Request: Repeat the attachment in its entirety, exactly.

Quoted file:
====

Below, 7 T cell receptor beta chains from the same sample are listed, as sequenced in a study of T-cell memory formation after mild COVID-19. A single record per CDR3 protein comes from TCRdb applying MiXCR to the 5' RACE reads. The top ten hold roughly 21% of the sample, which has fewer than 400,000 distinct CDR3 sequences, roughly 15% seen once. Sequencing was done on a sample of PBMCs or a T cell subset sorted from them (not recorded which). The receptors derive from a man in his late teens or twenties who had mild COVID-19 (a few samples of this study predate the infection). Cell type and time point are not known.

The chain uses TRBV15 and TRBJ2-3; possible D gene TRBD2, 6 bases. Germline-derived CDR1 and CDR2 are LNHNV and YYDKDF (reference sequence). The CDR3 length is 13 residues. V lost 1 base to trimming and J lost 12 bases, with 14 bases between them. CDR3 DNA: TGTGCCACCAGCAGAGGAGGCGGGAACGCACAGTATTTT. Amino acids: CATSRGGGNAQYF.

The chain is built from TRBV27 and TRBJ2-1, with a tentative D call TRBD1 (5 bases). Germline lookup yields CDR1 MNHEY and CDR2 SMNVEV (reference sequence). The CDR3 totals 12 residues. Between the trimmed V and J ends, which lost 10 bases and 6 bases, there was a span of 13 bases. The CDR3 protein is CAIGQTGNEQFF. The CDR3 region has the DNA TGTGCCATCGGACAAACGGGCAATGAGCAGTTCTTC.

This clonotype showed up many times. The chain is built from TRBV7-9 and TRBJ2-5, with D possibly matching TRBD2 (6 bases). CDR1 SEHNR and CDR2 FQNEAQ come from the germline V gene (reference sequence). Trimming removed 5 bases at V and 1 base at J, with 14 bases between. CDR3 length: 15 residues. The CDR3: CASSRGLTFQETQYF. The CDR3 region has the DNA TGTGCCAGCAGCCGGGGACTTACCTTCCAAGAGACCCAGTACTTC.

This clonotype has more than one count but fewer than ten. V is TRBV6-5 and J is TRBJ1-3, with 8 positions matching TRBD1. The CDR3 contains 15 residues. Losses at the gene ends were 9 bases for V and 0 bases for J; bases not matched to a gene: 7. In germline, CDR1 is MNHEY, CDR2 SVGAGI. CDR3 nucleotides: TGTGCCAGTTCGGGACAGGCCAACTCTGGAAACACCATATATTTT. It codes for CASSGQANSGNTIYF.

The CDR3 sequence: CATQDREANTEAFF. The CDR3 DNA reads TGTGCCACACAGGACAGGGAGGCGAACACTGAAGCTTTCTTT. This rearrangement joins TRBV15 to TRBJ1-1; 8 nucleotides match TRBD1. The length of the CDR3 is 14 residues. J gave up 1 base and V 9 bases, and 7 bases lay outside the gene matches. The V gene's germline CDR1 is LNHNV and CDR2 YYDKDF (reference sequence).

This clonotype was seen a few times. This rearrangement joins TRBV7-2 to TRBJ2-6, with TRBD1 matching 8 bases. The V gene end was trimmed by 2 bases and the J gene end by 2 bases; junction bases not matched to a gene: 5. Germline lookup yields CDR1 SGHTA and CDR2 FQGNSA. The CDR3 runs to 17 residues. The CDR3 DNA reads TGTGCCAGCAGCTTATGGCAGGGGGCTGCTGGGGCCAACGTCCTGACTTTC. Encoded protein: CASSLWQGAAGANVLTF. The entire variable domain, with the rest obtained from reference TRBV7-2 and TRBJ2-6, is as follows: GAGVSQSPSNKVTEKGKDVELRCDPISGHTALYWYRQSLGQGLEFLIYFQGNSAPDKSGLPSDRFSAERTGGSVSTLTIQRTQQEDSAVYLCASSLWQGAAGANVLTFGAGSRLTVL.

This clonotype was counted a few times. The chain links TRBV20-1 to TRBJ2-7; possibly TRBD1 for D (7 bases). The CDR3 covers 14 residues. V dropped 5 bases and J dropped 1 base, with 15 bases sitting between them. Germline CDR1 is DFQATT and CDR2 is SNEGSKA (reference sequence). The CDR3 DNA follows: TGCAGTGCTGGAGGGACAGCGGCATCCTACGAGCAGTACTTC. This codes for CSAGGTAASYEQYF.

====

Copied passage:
Below, 7 T cell receptor beta chains from the same sample are listed, as sequenced in a study of T-cell memory formation after mild COVID-19. A single record per CDR3 protein comes from TCRdb applying MiXCR to the 5' RACE reads. The top ten hold roughly 21% of the sample, which has fewer than 400,000 distinct CDR3 sequences, roughly 15% seen once. Sequencing was done on a sample of PBMCs or a T cell subset sorted from them (not recorded which). The receptors derive from a man in his late teens or twenties who had mild COVID-19 (a few samples of this study predate the infection). Cell type and time point are not known.

The chain uses TRBV15 and TRBJ2-3; possible D gene TRBD2, 6 bases. Germline-derived CDR1 and CDR2 are LNHNV and YYDKDF (reference sequence). The CDR3 length is 13 residues. V lost 1 base to trimming and J lost 12 bases, with 14 bases between them. CDR3 DNA: TGTGCCACCAGCAGAGGAGGCGGGAACGCACAGTATTTT. Amino acids: CATSRGGGNAQYF.

The chain is built from TRBV27 and TRBJ2-1, with a tentative D call TRBD1 (5 bases). Germline lookup yields CDR1 MNHEY and CDR2 SMNVEV (reference sequence). The CDR3 totals 12 residues. Between the trimmed V and J ends, which lost 10 bases and 6 bases, there was a span of 13 bases. The CDR3 protein is CAIGQTGNEQFF. The CDR3 region has the DNA TGTGCCATCGGACAAACGGGCAATGAGCAGTTCTTC.

This clonotype showed up many times. The chain is built from TRBV7-9 and TRBJ2-5, with D possibly matching TRBD2 (6 bases). CDR1 SEHNR and CDR2 FQNEAQ come from the germline V gene (reference sequence). Trimming removed 5 bases at V and 1 base at J, with 14 bases between. CDR3 length: 15 residues. The CDR3: CASSRGLTFQETQYF. The CDR3 region has the DNA TGTGCCAGCAGCCGGGGACTTACCTTCCAAGAGACCCAGTACTTC.

This clonotype has more than one count but fewer than ten. V is TRBV6-5 and J is TRBJ1-3, with 8 positions matching TRBD1. The CDR3 contains 15 residues. Losses at the gene ends were 9 bases for V and 0 bases for J; bases not matched to a gene: 7. In germline, CDR1 is MNHEY, CDR2 SVGAGI. CDR3 nucleotides: TGTGCCAGTTCGGGACAGGCCAACTCTGGAAACACCATATATTTT. It codes for CASSGQANSGNTIYF.

The CDR3 sequence: CATQDREANTEAFF. The CDR3 DNA reads TGTGCCACACAGGACAGGGAGGCGAACACTGAAGCTTTCTTT. This rearrangement joins TRBV15 to TRBJ1-1; 8 nucleotides match TRBD1. The length of the CDR3 is 14 residues. J gave up 1 base and V 9 bases, and 7 bases lay outside the gene matches. The V gene's germline CDR1 is LNHNV and CDR2 YYDKDF (reference sequence).

This clonotype was seen a few times. This rearrangement joins TRBV7-2 to TRBJ2-6, with TRBD1 matching 8 bases. The V gene end was trimmed by 2 bases and the J gene end by 2 bases; junction bases not matched to a gene: 5. Germline lookup yields CDR1 SGHTA and CDR2 FQGNSA. The CDR3 runs to 17 residues. The CDR3 DNA reads TGTGCCAGCAGCTTATGGCAGGGGGCTGCTGGGGCCAACGTCCTGACTTTC. Encoded protein: CASSLWQGAAGANVLTF. The entire variable domain, with the rest obtained from reference TRBV7-2 and TRBJ2-6, is as follows: GAGVSQSPSNKVTEKGKDVELRCDPISGHTALYWYRQSLGQGLEFLIYFQGNSAPDKSGLPSDRFSAERTGGSVSTLTIQRTQQEDSAVYLCASSLWQGAAGANVLTFGAGSRLTVL.

This clonotype was counted a few times. The chain links TRBV20-1 to TRBJ2-7; possibly TRBD1 for D (7 bases). The CDR3 covers 14 residues. V dropped 5 bases and J dropped 1 base, with 15 bases sitting between them. Germline CDR1 is DFQATT and CDR2 is SNEGSKA (reference sequence). The CDR3 DNA follows: TGCAGTGCTGGAGGGACAGCGGCATCCTACGAGCAGTACTTC. This codes for CSAGGTAASYEQYF.